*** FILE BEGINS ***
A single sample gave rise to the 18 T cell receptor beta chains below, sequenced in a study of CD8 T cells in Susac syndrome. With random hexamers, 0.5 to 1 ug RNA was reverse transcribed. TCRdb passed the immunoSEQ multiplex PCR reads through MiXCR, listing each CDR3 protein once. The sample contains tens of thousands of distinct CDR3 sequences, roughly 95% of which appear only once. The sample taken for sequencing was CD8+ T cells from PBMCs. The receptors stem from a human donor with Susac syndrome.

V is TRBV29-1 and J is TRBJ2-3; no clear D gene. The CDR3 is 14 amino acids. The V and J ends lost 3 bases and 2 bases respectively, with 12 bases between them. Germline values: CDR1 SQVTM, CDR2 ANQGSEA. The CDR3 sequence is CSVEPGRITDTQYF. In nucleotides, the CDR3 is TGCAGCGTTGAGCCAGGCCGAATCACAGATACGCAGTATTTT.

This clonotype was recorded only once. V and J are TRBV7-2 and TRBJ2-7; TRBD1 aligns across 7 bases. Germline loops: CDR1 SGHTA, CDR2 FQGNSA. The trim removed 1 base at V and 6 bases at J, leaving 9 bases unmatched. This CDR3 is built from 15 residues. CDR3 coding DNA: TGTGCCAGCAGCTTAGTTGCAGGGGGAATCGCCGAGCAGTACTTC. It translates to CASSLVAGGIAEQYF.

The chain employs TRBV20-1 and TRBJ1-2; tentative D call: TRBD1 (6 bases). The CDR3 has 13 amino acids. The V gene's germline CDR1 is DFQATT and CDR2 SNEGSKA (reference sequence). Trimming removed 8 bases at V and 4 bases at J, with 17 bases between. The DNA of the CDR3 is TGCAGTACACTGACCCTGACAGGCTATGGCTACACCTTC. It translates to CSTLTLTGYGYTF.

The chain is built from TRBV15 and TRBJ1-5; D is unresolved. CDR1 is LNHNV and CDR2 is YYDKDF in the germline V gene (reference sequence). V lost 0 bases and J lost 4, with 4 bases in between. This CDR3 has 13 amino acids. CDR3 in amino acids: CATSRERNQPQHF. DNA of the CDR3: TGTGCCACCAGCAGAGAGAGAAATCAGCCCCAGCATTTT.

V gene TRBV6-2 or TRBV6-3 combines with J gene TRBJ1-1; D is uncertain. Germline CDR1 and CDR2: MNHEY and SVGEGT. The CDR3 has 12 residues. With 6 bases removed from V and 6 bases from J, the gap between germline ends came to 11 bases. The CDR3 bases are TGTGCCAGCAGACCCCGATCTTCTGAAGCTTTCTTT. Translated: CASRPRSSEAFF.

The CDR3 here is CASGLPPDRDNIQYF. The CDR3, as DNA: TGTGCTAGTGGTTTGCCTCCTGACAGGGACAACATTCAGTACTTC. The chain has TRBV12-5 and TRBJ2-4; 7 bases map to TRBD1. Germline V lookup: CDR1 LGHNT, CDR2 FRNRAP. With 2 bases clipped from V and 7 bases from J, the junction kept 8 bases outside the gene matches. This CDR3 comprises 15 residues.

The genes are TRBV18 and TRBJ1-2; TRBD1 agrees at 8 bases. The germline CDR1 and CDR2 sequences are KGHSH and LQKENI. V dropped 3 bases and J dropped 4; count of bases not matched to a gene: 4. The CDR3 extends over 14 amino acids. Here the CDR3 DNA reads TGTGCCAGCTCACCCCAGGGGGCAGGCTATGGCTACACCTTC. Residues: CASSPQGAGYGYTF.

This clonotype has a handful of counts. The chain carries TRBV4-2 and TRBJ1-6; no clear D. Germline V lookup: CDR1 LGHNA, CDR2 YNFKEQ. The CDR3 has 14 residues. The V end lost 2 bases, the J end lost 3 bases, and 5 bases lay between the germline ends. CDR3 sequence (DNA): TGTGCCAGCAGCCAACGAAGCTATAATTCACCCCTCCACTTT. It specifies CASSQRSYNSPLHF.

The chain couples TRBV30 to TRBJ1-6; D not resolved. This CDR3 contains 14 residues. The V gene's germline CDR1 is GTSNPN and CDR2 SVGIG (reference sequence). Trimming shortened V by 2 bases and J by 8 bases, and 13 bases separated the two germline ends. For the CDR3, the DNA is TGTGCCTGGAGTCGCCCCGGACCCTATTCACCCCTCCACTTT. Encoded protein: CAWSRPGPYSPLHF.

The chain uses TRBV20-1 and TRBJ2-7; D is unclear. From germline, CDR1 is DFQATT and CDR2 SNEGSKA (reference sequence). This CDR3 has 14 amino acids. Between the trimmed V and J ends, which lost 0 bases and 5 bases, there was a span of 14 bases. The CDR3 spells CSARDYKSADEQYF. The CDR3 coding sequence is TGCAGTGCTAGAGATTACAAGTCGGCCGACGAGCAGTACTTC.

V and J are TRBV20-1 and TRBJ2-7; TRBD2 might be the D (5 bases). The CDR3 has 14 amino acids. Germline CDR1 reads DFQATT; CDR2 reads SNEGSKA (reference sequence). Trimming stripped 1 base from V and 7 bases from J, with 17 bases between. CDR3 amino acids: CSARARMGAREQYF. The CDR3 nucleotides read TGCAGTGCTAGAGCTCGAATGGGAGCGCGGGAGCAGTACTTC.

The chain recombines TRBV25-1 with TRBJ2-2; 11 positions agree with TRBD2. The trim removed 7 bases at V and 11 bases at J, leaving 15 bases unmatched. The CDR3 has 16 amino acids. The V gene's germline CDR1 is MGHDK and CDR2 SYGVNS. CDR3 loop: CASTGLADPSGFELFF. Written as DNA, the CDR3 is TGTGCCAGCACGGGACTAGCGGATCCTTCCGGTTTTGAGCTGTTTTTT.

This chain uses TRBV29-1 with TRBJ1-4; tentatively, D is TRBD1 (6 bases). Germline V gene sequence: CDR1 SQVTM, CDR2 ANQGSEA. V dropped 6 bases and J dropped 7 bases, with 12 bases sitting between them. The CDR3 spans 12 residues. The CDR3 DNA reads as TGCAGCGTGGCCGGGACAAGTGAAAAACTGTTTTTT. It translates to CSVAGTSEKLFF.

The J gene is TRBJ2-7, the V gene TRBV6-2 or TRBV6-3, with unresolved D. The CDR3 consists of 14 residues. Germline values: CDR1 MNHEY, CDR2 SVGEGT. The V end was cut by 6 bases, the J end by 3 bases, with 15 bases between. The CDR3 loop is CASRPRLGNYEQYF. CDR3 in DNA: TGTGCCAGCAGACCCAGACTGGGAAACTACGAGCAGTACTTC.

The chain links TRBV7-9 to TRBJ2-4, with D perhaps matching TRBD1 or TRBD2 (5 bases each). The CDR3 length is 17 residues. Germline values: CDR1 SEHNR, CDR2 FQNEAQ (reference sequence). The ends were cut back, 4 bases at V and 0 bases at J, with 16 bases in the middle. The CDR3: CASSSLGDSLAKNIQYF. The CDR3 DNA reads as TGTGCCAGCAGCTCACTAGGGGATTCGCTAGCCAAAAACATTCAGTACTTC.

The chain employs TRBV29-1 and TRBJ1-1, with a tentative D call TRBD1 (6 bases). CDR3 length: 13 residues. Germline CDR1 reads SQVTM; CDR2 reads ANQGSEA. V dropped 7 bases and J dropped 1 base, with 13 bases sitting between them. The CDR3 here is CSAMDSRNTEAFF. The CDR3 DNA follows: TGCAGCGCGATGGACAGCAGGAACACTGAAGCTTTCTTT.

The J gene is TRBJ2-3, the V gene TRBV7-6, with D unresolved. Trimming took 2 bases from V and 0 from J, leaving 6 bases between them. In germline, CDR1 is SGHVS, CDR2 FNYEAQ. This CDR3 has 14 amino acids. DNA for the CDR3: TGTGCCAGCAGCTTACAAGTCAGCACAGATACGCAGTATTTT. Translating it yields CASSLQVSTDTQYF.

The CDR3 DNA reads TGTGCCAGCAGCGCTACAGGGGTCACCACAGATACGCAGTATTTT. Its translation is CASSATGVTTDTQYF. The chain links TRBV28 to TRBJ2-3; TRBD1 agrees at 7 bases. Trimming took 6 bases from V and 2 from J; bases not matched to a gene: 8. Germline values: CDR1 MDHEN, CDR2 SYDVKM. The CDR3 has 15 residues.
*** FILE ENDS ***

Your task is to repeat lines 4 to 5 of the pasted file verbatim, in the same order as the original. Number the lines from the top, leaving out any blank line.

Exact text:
The chain employs TRBV20-1 and TRBJ1-2; tentative D call: TRBD1 (6 bases). The CDR3 has 13 amino acids. The V gene's germline CDR1 is DFQATT and CDR2 SNEGSKA (reference sequence). Trimming removed 8 bases at V and 4 bases at J, with 17 bases between. The DNA of the CDR3 is TGCAGTACACTGACCCTGACAGGCTATGGCTACACCTTC. It translates to CSTLTLTGYGYTF.

The chain is built from TRBV15 and TRBJ1-5; D is unresolved. CDR1 is LNHNV and CDR2 is YYDKDF in the germline V gene (reference sequence). V lost 0 bases and J lost 4, with 4 bases in between. This CDR3 has 13 amino acids. CDR3 in amino acids: CATSRERNQPQHF. DNA of the CDR3: TGTGCCACCAGCAGAGAGAGAAATCAGCCCCAGCATTTT.